When Chicago Police officer Ella French was murdered after a traffic stop on another bloody weekend in the city of anarchy, Mayor Lori Lightfoot made her “big speech.”
Mayors always make “the big speech” when a police officer is killed in the line of duty. And the one Lightfoot delivered on Sunday was typical of others I’ve seen. It was somber and sought to bridge the divide between police critics and supporters and protect her own flanks. And it was deeply political, because she used it to cover her own flanks.
But Lightfoot forgot an important part. She forgot to say that for years now, she’s been the one throwing cops under the bus to boost her politics.
And police, and their families I spoke with for this column, sum her up in one word:
“I’m so angry at the mayor,” said the wife of a veteran Chicago Police officer who works on the South Side. “Ella French was young, inexperienced, she shouldn’t have been out there, but manpower is so low that these kids get sent to the roughest places, and Lightfoot has spent years throwing cops under the bus.
“The mayor made her damn speech, and she said something like, ‘they’re human too.’ Police are human, too? God! Really? Thank you Lori. I don’t really think she thinks they’re human. They’re a mechanism to further her agenda.”
Another wife of a veteran officer who works on the North Side said she didn’t handle the mayor’s speech or what happened to French very well.
“I don’t think I’m handling this well at all,” she said. “I’m worried all the time. He’s good at compartmentalizing. When he’s home, he’s home. ‘Let’s go into the garden,’ he’ll say, or ‘Let’s walk the dog.’ When I cry, I do it after he’s gone.”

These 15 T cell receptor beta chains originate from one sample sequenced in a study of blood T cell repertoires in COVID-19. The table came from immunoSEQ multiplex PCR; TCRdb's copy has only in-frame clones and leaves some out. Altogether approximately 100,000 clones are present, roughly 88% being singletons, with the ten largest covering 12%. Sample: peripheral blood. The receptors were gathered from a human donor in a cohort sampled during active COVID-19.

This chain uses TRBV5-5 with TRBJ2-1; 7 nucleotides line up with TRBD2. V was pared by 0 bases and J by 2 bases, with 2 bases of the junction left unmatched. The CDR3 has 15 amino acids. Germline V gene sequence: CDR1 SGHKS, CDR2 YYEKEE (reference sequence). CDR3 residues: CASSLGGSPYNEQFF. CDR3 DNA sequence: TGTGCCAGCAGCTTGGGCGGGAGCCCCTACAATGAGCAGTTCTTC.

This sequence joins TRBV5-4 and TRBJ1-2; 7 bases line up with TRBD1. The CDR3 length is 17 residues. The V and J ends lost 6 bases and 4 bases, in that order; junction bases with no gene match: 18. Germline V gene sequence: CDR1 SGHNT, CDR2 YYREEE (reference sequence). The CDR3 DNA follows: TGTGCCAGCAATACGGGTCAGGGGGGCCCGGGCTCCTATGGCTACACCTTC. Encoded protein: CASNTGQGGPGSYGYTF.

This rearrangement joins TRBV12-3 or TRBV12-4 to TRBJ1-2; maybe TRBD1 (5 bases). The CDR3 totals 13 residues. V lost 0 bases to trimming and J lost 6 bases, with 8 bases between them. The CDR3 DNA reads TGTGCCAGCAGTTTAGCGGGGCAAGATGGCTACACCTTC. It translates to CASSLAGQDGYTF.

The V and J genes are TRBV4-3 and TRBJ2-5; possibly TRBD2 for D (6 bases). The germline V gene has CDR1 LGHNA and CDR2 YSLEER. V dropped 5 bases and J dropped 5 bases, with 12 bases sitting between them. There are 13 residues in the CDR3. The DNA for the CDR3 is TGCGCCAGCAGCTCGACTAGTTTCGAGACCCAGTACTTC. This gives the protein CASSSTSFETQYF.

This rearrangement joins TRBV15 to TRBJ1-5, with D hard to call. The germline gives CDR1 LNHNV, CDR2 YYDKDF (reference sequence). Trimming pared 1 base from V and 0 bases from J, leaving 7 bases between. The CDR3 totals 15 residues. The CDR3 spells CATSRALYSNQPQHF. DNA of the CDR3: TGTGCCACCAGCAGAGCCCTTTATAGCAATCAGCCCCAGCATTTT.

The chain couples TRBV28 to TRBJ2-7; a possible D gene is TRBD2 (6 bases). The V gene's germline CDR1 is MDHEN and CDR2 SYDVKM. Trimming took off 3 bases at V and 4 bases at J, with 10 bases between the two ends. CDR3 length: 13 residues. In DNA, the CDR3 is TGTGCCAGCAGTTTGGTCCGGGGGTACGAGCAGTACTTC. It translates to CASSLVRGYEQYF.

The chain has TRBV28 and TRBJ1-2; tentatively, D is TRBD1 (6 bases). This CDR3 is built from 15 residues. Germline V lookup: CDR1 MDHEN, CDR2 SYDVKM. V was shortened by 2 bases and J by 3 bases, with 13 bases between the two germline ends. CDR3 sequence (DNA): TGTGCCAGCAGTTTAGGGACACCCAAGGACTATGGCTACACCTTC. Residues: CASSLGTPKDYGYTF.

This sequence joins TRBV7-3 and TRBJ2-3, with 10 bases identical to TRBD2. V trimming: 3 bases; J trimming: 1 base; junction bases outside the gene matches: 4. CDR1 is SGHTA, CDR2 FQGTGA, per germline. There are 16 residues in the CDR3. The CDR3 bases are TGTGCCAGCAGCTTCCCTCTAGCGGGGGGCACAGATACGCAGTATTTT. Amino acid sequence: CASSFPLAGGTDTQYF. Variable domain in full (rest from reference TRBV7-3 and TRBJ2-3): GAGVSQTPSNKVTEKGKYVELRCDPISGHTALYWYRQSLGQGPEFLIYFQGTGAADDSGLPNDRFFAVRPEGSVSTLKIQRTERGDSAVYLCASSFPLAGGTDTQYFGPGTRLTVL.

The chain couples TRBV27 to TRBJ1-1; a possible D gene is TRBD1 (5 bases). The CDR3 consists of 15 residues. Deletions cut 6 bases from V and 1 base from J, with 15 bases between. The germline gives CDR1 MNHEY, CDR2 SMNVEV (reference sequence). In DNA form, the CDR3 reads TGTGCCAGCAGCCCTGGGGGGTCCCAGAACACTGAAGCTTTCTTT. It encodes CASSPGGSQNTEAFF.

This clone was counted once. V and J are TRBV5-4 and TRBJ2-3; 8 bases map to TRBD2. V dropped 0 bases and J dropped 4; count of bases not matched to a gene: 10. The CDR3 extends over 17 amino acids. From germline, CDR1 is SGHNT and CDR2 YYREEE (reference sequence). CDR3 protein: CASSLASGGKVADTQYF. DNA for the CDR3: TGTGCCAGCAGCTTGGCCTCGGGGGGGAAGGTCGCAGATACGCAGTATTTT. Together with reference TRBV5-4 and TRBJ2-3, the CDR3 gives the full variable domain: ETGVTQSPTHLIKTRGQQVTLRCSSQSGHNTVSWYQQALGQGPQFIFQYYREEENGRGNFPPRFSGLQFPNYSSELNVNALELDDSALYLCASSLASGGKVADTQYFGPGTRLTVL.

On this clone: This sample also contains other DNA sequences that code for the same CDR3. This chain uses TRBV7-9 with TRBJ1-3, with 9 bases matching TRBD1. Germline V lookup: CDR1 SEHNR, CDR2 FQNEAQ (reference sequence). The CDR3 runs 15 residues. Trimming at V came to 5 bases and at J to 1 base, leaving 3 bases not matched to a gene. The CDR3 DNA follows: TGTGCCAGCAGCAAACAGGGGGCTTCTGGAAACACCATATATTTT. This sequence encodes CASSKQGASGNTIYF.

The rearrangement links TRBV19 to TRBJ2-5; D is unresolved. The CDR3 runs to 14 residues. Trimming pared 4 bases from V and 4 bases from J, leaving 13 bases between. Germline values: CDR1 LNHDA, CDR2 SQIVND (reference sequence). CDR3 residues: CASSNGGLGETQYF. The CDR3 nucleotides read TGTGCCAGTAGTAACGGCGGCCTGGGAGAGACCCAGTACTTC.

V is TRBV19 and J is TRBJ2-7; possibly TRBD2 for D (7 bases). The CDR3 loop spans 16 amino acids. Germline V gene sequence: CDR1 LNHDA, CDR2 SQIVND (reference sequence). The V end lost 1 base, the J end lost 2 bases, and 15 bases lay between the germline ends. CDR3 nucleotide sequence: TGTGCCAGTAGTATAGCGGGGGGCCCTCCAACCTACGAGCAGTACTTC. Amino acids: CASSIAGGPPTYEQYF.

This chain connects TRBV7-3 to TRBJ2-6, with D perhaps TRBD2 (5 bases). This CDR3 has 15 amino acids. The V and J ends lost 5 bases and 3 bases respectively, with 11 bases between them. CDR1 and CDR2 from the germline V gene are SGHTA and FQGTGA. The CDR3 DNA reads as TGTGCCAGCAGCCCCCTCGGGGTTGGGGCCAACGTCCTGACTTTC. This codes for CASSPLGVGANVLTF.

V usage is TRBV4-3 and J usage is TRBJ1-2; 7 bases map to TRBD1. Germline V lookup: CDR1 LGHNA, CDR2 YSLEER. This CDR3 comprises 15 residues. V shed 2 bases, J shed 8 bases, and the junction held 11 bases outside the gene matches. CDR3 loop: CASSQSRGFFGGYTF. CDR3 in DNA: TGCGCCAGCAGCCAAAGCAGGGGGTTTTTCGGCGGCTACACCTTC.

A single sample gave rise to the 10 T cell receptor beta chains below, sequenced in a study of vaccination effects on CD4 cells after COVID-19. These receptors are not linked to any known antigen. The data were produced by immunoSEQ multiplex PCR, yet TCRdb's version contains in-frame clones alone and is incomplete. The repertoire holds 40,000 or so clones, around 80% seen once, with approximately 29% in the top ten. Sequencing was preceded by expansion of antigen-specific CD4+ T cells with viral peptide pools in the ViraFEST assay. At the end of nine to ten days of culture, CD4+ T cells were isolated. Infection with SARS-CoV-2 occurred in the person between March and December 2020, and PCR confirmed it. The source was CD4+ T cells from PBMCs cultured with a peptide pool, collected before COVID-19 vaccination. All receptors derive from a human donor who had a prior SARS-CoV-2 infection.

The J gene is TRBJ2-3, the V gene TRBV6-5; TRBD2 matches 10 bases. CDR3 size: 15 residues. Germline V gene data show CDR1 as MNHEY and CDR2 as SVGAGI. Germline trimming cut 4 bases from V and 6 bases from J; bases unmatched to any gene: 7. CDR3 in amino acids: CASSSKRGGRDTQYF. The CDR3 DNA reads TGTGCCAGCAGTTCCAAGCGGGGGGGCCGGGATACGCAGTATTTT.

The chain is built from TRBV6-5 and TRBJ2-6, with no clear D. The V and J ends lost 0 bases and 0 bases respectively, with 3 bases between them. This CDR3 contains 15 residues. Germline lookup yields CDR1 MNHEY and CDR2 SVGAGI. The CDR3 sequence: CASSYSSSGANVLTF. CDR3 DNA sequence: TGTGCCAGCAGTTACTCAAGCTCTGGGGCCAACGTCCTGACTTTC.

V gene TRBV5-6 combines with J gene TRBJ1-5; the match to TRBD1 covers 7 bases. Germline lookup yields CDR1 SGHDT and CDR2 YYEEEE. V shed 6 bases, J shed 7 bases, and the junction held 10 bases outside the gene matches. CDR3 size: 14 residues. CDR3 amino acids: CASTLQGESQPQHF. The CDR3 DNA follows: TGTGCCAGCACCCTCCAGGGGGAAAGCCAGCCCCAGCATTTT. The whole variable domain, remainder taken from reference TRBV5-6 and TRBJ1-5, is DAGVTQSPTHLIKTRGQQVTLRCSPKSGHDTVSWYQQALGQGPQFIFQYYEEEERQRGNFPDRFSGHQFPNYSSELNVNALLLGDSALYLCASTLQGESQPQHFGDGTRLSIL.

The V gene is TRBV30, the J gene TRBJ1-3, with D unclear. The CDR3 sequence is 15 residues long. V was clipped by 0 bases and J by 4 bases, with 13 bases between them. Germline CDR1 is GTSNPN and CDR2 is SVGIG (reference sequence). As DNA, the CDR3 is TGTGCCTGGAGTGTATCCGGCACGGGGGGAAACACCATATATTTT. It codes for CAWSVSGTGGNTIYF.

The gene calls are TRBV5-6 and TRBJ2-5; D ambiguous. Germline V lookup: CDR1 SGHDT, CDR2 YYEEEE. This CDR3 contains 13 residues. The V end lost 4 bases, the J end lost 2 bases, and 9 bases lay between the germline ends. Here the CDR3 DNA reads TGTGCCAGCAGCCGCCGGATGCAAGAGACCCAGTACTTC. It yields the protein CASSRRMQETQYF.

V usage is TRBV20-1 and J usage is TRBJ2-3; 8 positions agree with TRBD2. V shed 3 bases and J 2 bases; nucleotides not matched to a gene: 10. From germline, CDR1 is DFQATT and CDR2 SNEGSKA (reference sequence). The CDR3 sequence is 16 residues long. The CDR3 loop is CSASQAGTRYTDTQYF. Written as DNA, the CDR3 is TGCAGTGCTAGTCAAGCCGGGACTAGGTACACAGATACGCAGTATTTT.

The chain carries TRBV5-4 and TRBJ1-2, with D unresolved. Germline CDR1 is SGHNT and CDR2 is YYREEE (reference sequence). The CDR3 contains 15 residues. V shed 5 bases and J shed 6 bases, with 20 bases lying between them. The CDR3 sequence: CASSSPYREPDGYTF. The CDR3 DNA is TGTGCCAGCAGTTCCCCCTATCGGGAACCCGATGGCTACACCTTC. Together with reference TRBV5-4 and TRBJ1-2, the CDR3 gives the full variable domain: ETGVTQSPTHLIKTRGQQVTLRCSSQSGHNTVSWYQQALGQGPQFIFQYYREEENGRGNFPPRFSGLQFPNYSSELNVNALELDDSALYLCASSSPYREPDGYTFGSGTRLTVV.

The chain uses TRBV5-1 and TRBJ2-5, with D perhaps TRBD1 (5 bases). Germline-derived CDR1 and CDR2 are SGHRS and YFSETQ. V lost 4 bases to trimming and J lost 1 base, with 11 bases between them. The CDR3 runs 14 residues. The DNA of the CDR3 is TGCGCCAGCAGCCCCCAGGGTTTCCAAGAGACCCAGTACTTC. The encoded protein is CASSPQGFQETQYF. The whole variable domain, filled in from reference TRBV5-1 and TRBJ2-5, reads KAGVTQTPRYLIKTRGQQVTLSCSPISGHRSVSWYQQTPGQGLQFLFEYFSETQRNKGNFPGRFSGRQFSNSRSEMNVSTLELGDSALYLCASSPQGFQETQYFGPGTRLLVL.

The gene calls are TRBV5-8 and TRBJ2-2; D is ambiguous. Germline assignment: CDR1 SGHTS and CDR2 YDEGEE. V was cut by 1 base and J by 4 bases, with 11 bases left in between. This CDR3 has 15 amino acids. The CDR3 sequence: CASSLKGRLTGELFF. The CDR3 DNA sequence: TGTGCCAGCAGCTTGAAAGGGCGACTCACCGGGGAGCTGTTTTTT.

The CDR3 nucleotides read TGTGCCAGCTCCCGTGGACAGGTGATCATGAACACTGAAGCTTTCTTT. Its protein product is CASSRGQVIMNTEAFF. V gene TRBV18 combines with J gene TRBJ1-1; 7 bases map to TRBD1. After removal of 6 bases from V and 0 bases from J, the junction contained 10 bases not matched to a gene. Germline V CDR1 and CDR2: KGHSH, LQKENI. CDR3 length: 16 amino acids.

So politicians make speeches. But you know who isn’t supposed to make a speech? Cops themselves, and their families. They feel under siege, by politicians and media and they suffer in silence.
I’ve confirmed that cops turned their backs on the mayor when she tried speaking to them at the hospital. The father of French’s partner, the critically wounded officer, was also angry at Lightfoot and told her what he thought of her in no uncertain terms at the hospital.
His son has lost an eye and is clinging to life with a bullet in his head. His father, a retired cop himself, spoke his mind. He was angry. They’re all angry. They have the right. It’s not the first time a police family member had their say to a mayor. It isn’t the first time that cops have turned their backs on a mayor.
Murder charges were filed against the alleged shooters on Monday. And now, more questions are being asked.
Questions as to whether all the young, inexperienced officers in supremely violent neighborhoods at night have been intimidated by politics and the fear that their bosses, and the politicians, won’t back them up. They’ve been trained in a climate of fear, and so, do they hesitate rather than put vigorous hands on suspects when necessary?
They don’t want to be on a video. They don’t want to be shamed. They don’t want to lose their careers. Some hesitate. And that can be deadly.
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